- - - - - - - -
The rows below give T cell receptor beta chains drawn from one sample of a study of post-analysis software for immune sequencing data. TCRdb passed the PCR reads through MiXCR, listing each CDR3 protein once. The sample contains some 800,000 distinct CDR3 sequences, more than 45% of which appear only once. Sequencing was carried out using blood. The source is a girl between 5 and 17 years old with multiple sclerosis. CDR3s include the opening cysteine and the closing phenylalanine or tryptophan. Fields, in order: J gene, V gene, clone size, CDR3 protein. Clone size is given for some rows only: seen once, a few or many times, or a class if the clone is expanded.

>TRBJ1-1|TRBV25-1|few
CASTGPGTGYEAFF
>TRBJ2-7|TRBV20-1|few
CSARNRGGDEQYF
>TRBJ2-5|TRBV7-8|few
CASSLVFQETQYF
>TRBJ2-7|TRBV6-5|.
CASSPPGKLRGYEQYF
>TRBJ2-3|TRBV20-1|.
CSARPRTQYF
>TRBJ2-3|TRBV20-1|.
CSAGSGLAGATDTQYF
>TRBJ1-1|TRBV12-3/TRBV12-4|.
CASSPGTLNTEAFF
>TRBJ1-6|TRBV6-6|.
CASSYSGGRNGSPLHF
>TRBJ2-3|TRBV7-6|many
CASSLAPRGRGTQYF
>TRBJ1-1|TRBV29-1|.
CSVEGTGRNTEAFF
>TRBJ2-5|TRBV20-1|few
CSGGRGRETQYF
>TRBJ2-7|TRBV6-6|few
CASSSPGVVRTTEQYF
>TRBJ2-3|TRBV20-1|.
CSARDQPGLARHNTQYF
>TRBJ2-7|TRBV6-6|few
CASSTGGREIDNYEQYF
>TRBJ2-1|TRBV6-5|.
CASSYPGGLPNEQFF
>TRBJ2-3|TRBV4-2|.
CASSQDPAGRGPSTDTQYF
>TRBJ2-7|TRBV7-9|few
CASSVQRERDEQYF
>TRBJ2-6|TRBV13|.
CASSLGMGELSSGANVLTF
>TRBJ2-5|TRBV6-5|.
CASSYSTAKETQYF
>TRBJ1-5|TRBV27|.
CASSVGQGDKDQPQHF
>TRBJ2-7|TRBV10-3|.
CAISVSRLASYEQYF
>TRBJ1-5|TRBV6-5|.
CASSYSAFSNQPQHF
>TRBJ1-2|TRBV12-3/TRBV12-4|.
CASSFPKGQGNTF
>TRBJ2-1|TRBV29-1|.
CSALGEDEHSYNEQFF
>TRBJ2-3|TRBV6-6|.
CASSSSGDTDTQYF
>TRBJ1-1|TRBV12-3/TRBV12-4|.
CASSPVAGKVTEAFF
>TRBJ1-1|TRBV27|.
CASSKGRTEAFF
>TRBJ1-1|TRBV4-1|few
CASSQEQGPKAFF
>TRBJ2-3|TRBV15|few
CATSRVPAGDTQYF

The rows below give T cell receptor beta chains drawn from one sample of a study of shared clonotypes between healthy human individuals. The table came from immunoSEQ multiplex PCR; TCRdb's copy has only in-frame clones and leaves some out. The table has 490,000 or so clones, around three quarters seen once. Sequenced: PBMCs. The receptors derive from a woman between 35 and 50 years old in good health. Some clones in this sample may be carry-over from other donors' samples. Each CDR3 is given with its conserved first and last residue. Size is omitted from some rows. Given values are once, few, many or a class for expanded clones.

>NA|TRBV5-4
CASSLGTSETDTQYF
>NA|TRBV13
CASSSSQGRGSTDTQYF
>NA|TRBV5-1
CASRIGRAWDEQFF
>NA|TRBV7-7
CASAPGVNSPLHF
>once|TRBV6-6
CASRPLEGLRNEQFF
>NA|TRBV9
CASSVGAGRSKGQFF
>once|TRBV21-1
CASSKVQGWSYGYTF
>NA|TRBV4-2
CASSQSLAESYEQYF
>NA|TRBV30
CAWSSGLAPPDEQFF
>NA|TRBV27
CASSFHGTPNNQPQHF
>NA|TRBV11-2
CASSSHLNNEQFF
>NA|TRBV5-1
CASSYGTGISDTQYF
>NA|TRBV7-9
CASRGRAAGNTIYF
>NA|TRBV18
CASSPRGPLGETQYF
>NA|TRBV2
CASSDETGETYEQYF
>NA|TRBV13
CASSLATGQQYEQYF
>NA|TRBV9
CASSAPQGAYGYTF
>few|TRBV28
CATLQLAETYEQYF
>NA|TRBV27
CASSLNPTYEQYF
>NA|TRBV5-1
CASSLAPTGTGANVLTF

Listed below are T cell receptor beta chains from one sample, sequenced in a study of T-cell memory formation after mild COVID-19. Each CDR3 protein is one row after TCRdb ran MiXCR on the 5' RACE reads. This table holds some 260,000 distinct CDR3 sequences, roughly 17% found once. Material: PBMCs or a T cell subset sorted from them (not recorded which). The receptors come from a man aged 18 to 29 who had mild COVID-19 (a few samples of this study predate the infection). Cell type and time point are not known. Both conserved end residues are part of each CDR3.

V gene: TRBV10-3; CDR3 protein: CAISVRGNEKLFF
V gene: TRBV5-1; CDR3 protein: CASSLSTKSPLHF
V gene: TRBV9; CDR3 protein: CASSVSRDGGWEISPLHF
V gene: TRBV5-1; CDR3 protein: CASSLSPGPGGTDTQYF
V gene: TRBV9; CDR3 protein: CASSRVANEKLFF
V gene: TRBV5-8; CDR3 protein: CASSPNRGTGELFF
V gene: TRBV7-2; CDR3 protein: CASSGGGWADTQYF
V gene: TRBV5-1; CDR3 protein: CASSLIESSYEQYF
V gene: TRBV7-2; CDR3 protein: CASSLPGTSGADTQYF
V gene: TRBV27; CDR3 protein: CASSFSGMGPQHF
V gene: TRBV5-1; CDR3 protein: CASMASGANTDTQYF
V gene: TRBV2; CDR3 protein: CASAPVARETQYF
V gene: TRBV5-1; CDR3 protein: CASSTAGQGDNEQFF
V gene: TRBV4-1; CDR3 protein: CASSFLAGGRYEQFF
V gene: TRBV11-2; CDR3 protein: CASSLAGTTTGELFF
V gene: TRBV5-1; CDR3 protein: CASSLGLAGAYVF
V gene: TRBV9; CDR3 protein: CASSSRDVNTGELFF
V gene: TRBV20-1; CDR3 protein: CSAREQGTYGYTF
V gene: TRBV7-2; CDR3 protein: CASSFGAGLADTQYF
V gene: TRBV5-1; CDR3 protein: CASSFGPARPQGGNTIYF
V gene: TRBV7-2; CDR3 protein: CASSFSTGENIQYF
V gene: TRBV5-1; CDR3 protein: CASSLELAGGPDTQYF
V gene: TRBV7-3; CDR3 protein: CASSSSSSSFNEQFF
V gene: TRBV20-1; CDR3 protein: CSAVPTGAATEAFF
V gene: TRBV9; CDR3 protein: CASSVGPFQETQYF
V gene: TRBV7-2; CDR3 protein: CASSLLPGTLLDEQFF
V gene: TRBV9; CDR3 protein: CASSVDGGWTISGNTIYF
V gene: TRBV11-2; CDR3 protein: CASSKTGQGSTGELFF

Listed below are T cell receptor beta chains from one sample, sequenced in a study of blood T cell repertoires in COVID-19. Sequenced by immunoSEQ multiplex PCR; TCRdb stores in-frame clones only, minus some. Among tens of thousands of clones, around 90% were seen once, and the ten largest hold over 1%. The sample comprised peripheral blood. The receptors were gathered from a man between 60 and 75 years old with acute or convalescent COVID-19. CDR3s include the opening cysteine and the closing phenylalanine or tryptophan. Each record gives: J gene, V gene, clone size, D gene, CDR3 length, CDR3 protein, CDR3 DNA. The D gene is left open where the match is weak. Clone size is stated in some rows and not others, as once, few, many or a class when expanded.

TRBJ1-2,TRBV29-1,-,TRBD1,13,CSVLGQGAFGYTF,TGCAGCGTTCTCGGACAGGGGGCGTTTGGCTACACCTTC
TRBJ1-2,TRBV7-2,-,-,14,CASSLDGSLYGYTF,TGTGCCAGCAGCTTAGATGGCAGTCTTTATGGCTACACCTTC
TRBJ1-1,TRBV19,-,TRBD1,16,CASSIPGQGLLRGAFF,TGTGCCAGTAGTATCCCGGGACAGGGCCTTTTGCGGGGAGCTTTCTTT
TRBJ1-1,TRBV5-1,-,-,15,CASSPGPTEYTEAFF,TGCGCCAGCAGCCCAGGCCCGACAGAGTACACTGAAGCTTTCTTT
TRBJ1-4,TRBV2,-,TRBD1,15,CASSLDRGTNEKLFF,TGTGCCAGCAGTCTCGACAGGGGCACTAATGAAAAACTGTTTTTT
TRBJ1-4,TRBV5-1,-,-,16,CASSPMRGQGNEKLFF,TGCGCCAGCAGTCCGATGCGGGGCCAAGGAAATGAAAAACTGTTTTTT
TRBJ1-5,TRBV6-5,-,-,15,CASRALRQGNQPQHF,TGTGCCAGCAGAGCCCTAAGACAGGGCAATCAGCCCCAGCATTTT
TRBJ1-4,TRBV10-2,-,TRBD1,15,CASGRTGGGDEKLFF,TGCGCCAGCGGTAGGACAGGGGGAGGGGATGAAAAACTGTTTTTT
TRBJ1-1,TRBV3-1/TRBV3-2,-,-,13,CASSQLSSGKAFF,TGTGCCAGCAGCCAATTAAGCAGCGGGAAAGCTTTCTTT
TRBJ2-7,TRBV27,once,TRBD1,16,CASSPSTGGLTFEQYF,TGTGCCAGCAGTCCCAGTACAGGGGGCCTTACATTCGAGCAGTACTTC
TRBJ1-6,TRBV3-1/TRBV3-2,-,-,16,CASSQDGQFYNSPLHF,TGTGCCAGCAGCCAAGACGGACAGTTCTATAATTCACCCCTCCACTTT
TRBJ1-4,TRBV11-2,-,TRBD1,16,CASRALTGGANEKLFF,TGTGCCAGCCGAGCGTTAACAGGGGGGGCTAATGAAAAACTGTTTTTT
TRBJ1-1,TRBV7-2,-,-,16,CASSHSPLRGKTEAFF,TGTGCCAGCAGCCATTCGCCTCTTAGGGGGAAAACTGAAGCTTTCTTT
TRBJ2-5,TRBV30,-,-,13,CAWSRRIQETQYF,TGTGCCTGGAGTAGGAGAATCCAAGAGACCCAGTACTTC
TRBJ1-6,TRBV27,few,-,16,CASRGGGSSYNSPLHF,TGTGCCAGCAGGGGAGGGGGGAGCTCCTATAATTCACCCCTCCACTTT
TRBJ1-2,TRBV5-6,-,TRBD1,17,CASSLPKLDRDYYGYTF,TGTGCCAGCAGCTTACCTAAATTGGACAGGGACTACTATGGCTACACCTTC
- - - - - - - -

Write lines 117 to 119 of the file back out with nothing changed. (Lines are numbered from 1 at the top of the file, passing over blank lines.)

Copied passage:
V gene: TRBV5-1; CDR3 protein: CASSLGLAGAYVF
V gene: TRBV9; CDR3 protein: CASSSRDVNTGELFF
V gene: TRBV20-1; CDR3 protein: CSAREQGTYGYTF